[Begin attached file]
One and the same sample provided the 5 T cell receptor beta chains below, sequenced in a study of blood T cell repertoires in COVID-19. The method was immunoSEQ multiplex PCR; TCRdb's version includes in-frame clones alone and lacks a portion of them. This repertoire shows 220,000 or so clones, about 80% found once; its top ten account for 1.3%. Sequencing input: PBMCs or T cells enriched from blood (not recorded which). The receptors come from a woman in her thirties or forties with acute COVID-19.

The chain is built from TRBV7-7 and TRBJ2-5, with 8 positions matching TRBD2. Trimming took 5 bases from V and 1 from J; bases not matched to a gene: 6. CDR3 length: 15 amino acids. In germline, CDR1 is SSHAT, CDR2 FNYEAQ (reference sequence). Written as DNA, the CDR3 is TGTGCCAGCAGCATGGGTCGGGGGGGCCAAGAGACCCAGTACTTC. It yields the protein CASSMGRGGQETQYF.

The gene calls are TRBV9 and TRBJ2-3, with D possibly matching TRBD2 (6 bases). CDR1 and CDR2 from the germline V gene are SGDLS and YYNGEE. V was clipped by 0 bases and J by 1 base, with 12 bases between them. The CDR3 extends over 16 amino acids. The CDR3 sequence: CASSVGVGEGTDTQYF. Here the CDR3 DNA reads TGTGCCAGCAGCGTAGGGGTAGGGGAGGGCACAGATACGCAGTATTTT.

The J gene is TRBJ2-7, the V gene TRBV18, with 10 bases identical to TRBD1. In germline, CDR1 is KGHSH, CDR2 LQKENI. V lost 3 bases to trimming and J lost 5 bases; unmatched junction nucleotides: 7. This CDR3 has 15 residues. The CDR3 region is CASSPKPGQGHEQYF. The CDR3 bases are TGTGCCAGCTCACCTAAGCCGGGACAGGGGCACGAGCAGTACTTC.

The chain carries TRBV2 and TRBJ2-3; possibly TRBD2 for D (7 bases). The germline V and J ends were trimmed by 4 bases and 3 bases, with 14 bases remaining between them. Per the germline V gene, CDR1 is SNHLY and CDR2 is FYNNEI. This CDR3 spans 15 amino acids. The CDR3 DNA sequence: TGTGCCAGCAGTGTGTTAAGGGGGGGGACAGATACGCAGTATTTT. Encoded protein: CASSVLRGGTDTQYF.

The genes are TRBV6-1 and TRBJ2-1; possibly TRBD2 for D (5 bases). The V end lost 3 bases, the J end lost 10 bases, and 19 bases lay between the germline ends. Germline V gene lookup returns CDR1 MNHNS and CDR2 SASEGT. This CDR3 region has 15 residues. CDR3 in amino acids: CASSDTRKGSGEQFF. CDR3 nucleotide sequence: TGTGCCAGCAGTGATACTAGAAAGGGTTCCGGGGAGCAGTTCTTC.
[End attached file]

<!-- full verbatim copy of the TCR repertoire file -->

One and the same sample provided the 5 T cell receptor beta chains below, sequenced in a study of blood T cell repertoires in COVID-19. The method was immunoSEQ multiplex PCR; TCRdb's version includes in-frame clones alone and lacks a portion of them. This repertoire shows 220,000 or so clones, about 80% found once; its top ten account for 1.3%. Sequencing input: PBMCs or T cells enriched from blood (not recorded which). The receptors come from a woman in her thirties or forties with acute COVID-19.

The chain is built from TRBV7-7 and TRBJ2-5, with 8 positions matching TRBD2. Trimming took 5 bases from V and 1 from J; bases not matched to a gene: 6. CDR3 length: 15 amino acids. In germline, CDR1 is SSHAT, CDR2 FNYEAQ (reference sequence). Written as DNA, the CDR3 is TGTGCCAGCAGCATGGGTCGGGGGGGCCAAGAGACCCAGTACTTC. It yields the protein CASSMGRGGQETQYF.

The gene calls are TRBV9 and TRBJ2-3, with D possibly matching TRBD2 (6 bases). CDR1 and CDR2 from the germline V gene are SGDLS and YYNGEE. V was clipped by 0 bases and J by 1 base, with 12 bases between them. The CDR3 extends over 16 amino acids. The CDR3 sequence: CASSVGVGEGTDTQYF. Here the CDR3 DNA reads TGTGCCAGCAGCGTAGGGGTAGGGGAGGGCACAGATACGCAGTATTTT.

The J gene is TRBJ2-7, the V gene TRBV18, with 10 bases identical to TRBD1. In germline, CDR1 is KGHSH, CDR2 LQKENI. V lost 3 bases to trimming and J lost 5 bases; unmatched junction nucleotides: 7. This CDR3 has 15 residues. The CDR3 region is CASSPKPGQGHEQYF. The CDR3 bases are TGTGCCAGCTCACCTAAGCCGGGACAGGGGCACGAGCAGTACTTC.

The chain carries TRBV2 and TRBJ2-3; possibly TRBD2 for D (7 bases). The germline V and J ends were trimmed by 4 bases and 3 bases, with 14 bases remaining between them. Per the germline V gene, CDR1 is SNHLY and CDR2 is FYNNEI. This CDR3 spans 15 amino acids. The CDR3 DNA sequence: TGTGCCAGCAGTGTGTTAAGGGGGGGGACAGATACGCAGTATTTT. Encoded protein: CASSVLRGGTDTQYF.

The genes are TRBV6-1 and TRBJ2-1; possibly TRBD2 for D (5 bases). The V end lost 3 bases, the J end lost 10 bases, and 19 bases lay between the germline ends. Germline V gene lookup returns CDR1 MNHNS and CDR2 SASEGT. This CDR3 region has 15 residues. CDR3 in amino acids: CASSDTRKGSGEQFF. CDR3 nucleotide sequence: TGTGCCAGCAGTGATACTAGAAAGGGTTCCGGGGAGCAGTTCTTC.